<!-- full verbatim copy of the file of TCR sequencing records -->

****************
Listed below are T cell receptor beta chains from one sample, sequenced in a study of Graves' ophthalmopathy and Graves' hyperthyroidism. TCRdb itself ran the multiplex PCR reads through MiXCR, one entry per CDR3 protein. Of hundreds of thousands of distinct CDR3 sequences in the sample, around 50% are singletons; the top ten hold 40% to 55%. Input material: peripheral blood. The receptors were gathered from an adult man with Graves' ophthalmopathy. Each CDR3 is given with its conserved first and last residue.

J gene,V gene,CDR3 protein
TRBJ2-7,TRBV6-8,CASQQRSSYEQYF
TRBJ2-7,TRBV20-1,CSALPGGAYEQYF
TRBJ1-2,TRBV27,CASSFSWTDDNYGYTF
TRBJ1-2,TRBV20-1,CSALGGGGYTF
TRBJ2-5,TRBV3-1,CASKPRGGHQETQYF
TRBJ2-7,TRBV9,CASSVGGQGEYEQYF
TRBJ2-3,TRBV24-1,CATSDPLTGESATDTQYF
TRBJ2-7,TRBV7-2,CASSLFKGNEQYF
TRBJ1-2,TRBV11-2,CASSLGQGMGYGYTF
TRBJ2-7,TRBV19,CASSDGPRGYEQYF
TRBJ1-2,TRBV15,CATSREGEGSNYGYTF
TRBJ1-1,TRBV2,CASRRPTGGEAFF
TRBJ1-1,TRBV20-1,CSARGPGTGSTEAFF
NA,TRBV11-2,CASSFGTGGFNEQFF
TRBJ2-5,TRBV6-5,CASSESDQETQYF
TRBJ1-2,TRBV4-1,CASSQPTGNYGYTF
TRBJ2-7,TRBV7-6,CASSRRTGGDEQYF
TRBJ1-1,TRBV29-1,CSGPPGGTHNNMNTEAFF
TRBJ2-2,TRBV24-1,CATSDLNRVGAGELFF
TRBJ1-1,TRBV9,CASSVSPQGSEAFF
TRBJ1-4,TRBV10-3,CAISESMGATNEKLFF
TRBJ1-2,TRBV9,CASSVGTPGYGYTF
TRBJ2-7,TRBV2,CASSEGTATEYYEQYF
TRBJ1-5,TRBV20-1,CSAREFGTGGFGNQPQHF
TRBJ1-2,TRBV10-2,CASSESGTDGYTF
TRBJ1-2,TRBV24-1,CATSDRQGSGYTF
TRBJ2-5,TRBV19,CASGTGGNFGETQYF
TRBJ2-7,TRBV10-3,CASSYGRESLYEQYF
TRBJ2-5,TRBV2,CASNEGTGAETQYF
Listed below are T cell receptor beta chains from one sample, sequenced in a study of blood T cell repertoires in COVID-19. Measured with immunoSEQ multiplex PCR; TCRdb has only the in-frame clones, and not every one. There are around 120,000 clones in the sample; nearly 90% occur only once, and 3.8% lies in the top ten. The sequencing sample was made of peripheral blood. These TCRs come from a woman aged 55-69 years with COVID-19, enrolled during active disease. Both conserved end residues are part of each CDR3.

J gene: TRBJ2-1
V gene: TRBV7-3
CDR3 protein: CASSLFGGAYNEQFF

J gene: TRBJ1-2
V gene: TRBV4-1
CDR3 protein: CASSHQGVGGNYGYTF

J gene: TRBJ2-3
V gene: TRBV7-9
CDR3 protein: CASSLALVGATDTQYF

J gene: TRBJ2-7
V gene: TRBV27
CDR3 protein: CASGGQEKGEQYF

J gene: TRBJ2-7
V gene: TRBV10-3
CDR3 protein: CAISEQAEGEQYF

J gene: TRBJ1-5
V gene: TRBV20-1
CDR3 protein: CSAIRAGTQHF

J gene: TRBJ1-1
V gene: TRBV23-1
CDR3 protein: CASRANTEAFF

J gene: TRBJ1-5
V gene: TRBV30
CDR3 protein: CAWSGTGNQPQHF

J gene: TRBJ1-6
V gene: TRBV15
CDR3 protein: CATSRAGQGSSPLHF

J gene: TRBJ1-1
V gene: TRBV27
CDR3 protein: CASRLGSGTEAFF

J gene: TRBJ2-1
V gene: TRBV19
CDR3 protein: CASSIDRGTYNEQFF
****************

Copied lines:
Listed below are T cell receptor beta chains from one sample, sequenced in a study of Graves' ophthalmopathy and Graves' hyperthyroidism. TCRdb itself ran the multiplex PCR reads through MiXCR, one entry per CDR3 protein. Of hundreds of thousands of distinct CDR3 sequences in the sample, around 50% are singletons; the top ten hold 40% to 55%. Input material: peripheral blood. The receptors were gathered from an adult man with Graves' ophthalmopathy. Each CDR3 is given with its conserved first and last residue.

J gene,V gene,CDR3 protein
TRBJ2-7,TRBV6-8,CASQQRSSYEQYF
TRBJ2-7,TRBV20-1,CSALPGGAYEQYF
TRBJ1-2,TRBV27,CASSFSWTDDNYGYTF
TRBJ1-2,TRBV20-1,CSALGGGGYTF
TRBJ2-5,TRBV3-1,CASKPRGGHQETQYF
TRBJ2-7,TRBV9,CASSVGGQGEYEQYF
TRBJ2-3,TRBV24-1,CATSDPLTGESATDTQYF
TRBJ2-7,TRBV7-2,CASSLFKGNEQYF
TRBJ1-2,TRBV11-2,CASSLGQGMGYGYTF
TRBJ2-7,TRBV19,CASSDGPRGYEQYF
TRBJ1-2,TRBV15,CATSREGEGSNYGYTF
TRBJ1-1,TRBV2,CASRRPTGGEAFF
TRBJ1-1,TRBV20-1,CSARGPGTGSTEAFF
NA,TRBV11-2,CASSFGTGGFNEQFF
TRBJ2-5,TRBV6-5,CASSESDQETQYF
TRBJ1-2,TRBV4-1,CASSQPTGNYGYTF
TRBJ2-7,TRBV7-6,CASSRRTGGDEQYF
TRBJ1-1,TRBV29-1,CSGPPGGTHNNMNTEAFF
TRBJ2-2,TRBV24-1,CATSDLNRVGAGELFF
TRBJ1-1,TRBV9,CASSVSPQGSEAFF
TRBJ1-4,TRBV10-3,CAISESMGATNEKLFF
TRBJ1-2,TRBV9,CASSVGTPGYGYTF
TRBJ2-7,TRBV2,CASSEGTATEYYEQYF
TRBJ1-5,TRBV20-1,CSAREFGTGGFGNQPQHF
TRBJ1-2,TRBV10-2,CASSESGTDGYTF
TRBJ1-2,TRBV24-1,CATSDRQGSGYTF
TRBJ2-5,TRBV19,CASGTGGNFGETQYF
TRBJ2-7,TRBV10-3,CASSYGRESLYEQYF
TRBJ2-5,TRBV2,CASNEGTGAETQYF
Listed below are T cell receptor beta chains from one sample, sequenced in a study of blood T cell repertoires in COVID-19. Measured with immunoSEQ multiplex PCR; TCRdb has only the in-frame clones, and not every one. There are around 120,000 clones in the sample; nearly 90% occur only once, and 3.8% lies in the top ten. The sequencing sample was made of peripheral blood. These TCRs come from a woman aged 55-69 years with COVID-19, enrolled during active disease. Both conserved end residues are part of each CDR3.

J gene: TRBJ2-1
V gene: TRBV7-3
CDR3 protein: CASSLFGGAYNEQFF

J gene: TRBJ1-2
V gene: TRBV4-1
CDR3 protein: CASSHQGVGGNYGYTF

J gene: TRBJ2-3
V gene: TRBV7-9
CDR3 protein: CASSLALVGATDTQYF

J gene: TRBJ2-7
V gene: TRBV27
CDR3 protein: CASGGQEKGEQYF

J gene: TRBJ2-7
V gene: TRBV10-3
CDR3 protein: CAISEQAEGEQYF

J gene: TRBJ1-5
V gene: TRBV20-1
CDR3 protein: CSAIRAGTQHF

J gene: TRBJ1-1
V gene: TRBV23-1
CDR3 protein: CASRANTEAFF

J gene: TRBJ1-5
V gene: TRBV30
CDR3 protein: CAWSGTGNQPQHF

J gene: TRBJ1-6
V gene: TRBV15
CDR3 protein: CATSRAGQGSSPLHF

J gene: TRBJ1-1
V gene: TRBV27
CDR3 protein: CASRLGSGTEAFF

J gene: TRBJ2-1
V gene: TRBV19
CDR3 protein: CASSIDRGTYNEQFF